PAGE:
The Making of the Modern Man in Pre-Code Cinema.
Left to right, Richard Barthelmess, James Cagney, and Clark Gable
Although societal shifts for women from the teens through the 1920s and ’30s were monumental in every sense of the word, there were changes for men too, and those changes played out across movie screens in the pre-Code era. In the coming months we look at some of the men in pre-Code film — men whose careers took off during this period and whose popularity both influenced and reflected new manhood.
The old Guard
Social changes for men started in the early 1900s. Economically, America moved from small business to bigger conglomerates. Men in the early part of the century were optimistic, self -made, and rigid. They believed that self-denial was a key component of ideal manhood. As strange as it sounds, they believed abstaining from sex outside of having children meant they could harness that energy and channel it into work. Their social and work lives gave them strong bonds with other men, but their lives didn’t intersect much their wives who existed primarily to work in the home and care for children.
The masculine ideal changed post World War I. Young men felt the war was the fault of the previous generation and wanted nothing to do with them. They figured they couldn’t do any worse by completely changing social norms. Their attitudes were further cemented by two more events that left them cynical and jaded —the Flu Epidemic of 1918 and The Great Depression. They distrusted institutions and valued individuality. Women were in the workplace, and young men had camaraderie with them. Interactions between men and women were completely new in ways their fathers couldn’t fathom. Their fathers didn’t need to be sexy to get a girlfriend or a wife, they just needed to be hardworking and confirmative.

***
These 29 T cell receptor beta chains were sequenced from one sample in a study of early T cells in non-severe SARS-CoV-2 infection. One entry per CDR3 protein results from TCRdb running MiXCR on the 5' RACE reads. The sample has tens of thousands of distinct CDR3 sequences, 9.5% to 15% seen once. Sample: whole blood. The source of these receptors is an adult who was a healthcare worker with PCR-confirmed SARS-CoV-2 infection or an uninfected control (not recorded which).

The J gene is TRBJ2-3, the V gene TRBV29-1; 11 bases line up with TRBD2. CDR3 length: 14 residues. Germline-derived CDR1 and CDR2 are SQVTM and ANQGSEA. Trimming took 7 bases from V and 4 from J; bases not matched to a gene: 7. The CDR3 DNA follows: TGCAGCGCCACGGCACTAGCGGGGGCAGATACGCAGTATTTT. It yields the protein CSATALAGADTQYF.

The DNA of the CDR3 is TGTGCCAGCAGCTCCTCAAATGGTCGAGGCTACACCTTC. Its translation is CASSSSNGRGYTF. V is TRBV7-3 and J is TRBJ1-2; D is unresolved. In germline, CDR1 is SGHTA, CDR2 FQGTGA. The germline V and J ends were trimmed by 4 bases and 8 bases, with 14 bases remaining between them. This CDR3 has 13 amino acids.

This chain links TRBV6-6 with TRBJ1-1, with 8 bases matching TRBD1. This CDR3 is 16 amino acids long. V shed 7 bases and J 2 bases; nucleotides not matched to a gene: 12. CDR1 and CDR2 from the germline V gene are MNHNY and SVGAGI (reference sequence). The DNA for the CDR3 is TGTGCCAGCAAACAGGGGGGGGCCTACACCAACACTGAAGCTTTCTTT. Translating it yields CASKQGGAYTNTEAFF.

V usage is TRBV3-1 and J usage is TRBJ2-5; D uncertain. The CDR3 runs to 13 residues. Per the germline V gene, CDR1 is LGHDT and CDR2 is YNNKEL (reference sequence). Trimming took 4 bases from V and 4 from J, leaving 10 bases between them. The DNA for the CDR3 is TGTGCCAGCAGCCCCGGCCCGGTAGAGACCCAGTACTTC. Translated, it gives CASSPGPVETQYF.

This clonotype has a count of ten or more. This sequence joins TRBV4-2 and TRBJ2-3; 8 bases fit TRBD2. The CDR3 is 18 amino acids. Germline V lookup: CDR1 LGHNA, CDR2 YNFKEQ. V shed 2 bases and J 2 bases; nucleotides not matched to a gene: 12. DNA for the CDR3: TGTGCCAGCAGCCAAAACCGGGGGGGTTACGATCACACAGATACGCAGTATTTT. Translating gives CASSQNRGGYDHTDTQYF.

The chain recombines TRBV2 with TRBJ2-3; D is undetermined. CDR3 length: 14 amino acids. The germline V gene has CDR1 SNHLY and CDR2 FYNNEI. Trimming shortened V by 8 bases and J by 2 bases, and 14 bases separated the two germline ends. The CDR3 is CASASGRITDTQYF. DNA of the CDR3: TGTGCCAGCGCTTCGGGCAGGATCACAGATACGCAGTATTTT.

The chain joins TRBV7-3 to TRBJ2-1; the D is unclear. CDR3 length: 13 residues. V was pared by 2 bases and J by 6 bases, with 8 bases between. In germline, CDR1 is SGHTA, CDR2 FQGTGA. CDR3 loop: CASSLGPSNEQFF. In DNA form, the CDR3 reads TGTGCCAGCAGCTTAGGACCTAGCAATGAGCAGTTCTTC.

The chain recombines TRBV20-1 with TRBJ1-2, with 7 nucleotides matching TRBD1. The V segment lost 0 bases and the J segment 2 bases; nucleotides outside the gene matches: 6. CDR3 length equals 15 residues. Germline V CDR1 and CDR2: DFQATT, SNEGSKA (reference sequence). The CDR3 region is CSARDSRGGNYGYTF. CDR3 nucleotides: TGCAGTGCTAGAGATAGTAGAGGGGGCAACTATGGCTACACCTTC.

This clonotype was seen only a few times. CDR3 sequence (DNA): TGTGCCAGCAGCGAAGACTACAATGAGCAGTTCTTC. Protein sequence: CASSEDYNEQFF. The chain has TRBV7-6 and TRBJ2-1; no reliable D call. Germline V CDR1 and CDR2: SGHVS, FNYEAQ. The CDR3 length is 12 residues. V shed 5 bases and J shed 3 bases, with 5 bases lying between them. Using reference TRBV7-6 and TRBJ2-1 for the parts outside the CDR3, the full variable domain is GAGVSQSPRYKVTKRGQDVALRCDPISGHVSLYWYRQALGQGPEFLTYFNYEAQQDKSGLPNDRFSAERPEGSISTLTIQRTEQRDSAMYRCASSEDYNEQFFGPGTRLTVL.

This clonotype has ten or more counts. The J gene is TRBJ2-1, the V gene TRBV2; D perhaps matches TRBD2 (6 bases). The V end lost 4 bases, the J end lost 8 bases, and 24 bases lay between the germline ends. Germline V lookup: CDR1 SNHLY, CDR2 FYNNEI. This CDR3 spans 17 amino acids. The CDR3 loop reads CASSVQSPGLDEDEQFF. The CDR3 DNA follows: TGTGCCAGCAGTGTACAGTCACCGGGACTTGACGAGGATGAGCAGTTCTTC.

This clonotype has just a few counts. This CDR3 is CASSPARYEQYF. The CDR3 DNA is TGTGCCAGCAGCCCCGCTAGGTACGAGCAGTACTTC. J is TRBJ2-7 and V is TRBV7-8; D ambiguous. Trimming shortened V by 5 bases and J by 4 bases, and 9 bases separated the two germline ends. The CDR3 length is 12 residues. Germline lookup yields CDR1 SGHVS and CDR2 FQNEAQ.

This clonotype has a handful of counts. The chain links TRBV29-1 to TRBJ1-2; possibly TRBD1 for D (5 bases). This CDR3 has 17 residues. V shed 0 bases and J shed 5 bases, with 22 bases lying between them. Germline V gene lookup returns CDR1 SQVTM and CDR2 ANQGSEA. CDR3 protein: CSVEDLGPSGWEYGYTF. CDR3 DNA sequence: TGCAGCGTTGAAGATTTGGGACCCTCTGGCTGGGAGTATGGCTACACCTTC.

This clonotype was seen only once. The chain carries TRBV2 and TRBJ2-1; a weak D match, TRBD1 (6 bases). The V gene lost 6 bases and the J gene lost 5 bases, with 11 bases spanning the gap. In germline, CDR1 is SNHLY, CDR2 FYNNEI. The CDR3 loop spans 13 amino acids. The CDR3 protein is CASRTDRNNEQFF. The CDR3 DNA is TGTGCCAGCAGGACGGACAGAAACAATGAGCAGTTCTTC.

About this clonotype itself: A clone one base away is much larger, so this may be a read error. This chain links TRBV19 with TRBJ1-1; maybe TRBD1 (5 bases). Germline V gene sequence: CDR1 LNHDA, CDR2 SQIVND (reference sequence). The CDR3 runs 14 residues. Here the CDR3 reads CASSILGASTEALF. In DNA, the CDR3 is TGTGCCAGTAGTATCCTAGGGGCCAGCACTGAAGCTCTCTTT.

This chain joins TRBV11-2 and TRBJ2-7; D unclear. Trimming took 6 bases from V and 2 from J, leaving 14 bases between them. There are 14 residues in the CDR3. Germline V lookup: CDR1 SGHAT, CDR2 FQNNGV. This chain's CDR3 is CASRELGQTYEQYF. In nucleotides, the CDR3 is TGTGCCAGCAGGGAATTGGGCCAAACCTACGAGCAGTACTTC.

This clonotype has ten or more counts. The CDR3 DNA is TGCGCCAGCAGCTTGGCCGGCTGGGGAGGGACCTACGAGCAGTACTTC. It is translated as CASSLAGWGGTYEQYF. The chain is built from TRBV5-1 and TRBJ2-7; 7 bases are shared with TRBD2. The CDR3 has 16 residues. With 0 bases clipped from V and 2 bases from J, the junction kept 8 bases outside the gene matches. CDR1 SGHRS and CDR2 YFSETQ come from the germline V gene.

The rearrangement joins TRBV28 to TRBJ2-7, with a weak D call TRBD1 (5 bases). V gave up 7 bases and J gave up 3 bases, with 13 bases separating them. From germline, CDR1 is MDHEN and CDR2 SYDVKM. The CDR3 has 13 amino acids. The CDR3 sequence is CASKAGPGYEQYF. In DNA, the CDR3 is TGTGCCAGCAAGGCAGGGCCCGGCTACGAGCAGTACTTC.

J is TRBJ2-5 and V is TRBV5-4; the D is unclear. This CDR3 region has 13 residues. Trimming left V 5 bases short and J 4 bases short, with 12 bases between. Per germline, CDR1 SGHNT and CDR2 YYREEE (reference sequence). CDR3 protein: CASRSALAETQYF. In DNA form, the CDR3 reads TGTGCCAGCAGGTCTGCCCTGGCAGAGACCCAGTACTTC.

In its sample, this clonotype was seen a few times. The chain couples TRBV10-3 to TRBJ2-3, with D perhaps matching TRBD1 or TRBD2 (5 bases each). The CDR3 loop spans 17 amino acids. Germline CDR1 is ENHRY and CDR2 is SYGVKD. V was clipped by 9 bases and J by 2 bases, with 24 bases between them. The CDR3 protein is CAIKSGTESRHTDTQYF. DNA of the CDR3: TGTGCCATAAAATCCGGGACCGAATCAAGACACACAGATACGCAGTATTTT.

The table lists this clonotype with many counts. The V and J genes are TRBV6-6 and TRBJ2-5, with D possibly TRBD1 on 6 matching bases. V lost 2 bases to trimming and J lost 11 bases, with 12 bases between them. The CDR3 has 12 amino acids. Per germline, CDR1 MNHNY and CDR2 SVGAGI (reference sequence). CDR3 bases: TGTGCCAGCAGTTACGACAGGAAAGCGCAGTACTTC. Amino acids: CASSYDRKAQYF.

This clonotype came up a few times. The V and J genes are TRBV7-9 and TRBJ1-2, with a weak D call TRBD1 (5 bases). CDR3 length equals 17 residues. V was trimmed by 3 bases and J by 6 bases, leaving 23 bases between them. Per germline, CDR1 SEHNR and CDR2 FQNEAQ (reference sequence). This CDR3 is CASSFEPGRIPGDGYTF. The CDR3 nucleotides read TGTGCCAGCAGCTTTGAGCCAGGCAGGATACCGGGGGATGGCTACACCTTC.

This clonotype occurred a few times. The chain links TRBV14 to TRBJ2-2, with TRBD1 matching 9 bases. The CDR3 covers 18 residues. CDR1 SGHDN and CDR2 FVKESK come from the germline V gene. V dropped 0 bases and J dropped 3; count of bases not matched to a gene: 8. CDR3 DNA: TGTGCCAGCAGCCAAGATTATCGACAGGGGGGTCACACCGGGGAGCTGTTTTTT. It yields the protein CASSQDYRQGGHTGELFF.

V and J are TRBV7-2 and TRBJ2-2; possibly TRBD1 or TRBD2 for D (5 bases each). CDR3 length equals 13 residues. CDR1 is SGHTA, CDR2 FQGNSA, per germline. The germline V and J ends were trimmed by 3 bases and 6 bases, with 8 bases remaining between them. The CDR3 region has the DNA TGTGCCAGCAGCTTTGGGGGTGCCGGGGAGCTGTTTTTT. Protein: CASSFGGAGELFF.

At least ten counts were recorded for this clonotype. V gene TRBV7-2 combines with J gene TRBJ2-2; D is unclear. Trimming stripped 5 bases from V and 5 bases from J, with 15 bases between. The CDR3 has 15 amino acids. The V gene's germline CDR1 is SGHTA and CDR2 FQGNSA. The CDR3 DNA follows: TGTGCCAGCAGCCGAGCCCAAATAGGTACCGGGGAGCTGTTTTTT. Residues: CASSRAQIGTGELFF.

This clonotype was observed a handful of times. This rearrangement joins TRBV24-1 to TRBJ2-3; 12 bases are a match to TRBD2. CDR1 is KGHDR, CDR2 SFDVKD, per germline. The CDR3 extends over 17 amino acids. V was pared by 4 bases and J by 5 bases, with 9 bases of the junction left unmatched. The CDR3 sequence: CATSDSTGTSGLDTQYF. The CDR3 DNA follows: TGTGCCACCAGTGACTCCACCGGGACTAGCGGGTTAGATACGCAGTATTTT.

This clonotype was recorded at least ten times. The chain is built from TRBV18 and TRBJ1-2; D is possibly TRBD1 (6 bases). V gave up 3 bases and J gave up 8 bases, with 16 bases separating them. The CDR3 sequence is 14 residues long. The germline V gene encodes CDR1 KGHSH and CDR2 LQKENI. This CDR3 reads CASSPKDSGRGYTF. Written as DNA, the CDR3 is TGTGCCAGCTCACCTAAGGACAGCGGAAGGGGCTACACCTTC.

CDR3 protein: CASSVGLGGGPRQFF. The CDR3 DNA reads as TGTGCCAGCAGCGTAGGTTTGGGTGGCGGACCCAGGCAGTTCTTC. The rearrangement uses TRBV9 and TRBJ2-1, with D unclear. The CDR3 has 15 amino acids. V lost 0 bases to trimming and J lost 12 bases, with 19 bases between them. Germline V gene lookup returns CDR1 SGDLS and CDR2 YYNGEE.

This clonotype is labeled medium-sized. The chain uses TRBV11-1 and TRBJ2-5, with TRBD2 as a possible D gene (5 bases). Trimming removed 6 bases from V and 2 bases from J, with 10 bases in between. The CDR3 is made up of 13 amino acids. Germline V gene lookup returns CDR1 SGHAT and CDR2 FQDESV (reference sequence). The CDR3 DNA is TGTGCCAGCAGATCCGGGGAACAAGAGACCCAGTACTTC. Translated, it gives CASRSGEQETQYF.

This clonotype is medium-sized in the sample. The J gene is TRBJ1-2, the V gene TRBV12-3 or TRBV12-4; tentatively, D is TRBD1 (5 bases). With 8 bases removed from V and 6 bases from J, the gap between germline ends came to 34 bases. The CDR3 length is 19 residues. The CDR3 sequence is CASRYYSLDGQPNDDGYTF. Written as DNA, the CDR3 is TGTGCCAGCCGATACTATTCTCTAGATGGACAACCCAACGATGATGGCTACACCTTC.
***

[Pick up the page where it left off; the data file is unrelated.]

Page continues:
A live-life-to-the-fullest attitude that came from surviving the Great War and all that followed, lead to a fetishism of youth. Forget about waiting all your life for success, youth was rebranded as “intuitive wisdom.” The new young men were individualistic anti-heroes who broke the rules to win the game of life. The system had sent them to war to die and crashed the banks — you had to beat the system, and the system was rigged. Rules were for schmucks. In pre-Code films you will often hear men saying, “What am I, a chump? A sap?”
Public enemies, and new heroes
James Cagney would help to invent the gangster genre when he starred in The Public Enemy in 1931.
Pre-Code films looked at these new men and explored subjects of crime, business, politics, sex, and war. This new generation had to improvise, think on their feet, and chart their own course in life. Actors who maintained popularity in pre-Code all had these traits in common.
Clark Gable and William Powell in Manhattan Melodrama, 1934.
Image from pre-Code.com
In the pre-Code era, you will see types of men’s roles that come up again and again. What were those roles and why did they connect with audiences?
Edward G. Robinson in Little Caesar another hugely influential gangster film from 1931.
The Gangster is the most iconic film genre to come out pre-Code. In the 1930s, the gangster wasn’t born so much out of The Depression as out of Prohibition. They were less about economic devastation and more about social morality and its gray areas. At the time, Prohibition made a criminal of anyone who took a drink. In 1920 the eighteenth amendment banned the sale, manufacturing, and transportation of any intoxicating liquors. Anyone who didn’t stop drinking was a criminal. If you went to a speakeasy, you were doing business with outlaws. Prohibition resulted in the contempt of law and the Constitution. Crime rates skyrocketed and respect for the law plummeted. At the time people thought Prohibition would never end, and they were outraged. To a degree, Americans were sympathetic with the gangster because of Prohibition, so it’s not hard to see why gangster films became so popular.
Lee Tracy is a newspaperman in Blessed Event, 1932 - image from per-Code.com
Warren William is the businessman pre-Code audiences loved to hate.
Image from pre-Code.com
Crooked Businessmen represented both the desire to have money and to see crooked guys lose it all, if only in the movies. Newspapermen, the guys with all the angles, with their quick thinking and used car salesman instincts for survival, flourished in the 1930’s. In pre-Code movies, men bared more of their emotional selves than they would in the films of the ’40s and ’50s. Sometimes it was over love affairs, like Edward G. Robinson who fell victim to a beautiful bad woman in the film Two Seconds. Films that dealt with the emotional scars of the First World War showed empathy for soldiers who survived on both sides, and a decidedly pacifist attitude towards war in general.
Next month — the pre-Code films of James Cagney.
Sources for this article
You Must Remember This Podcast - Will Hays and pre-Code Hollywood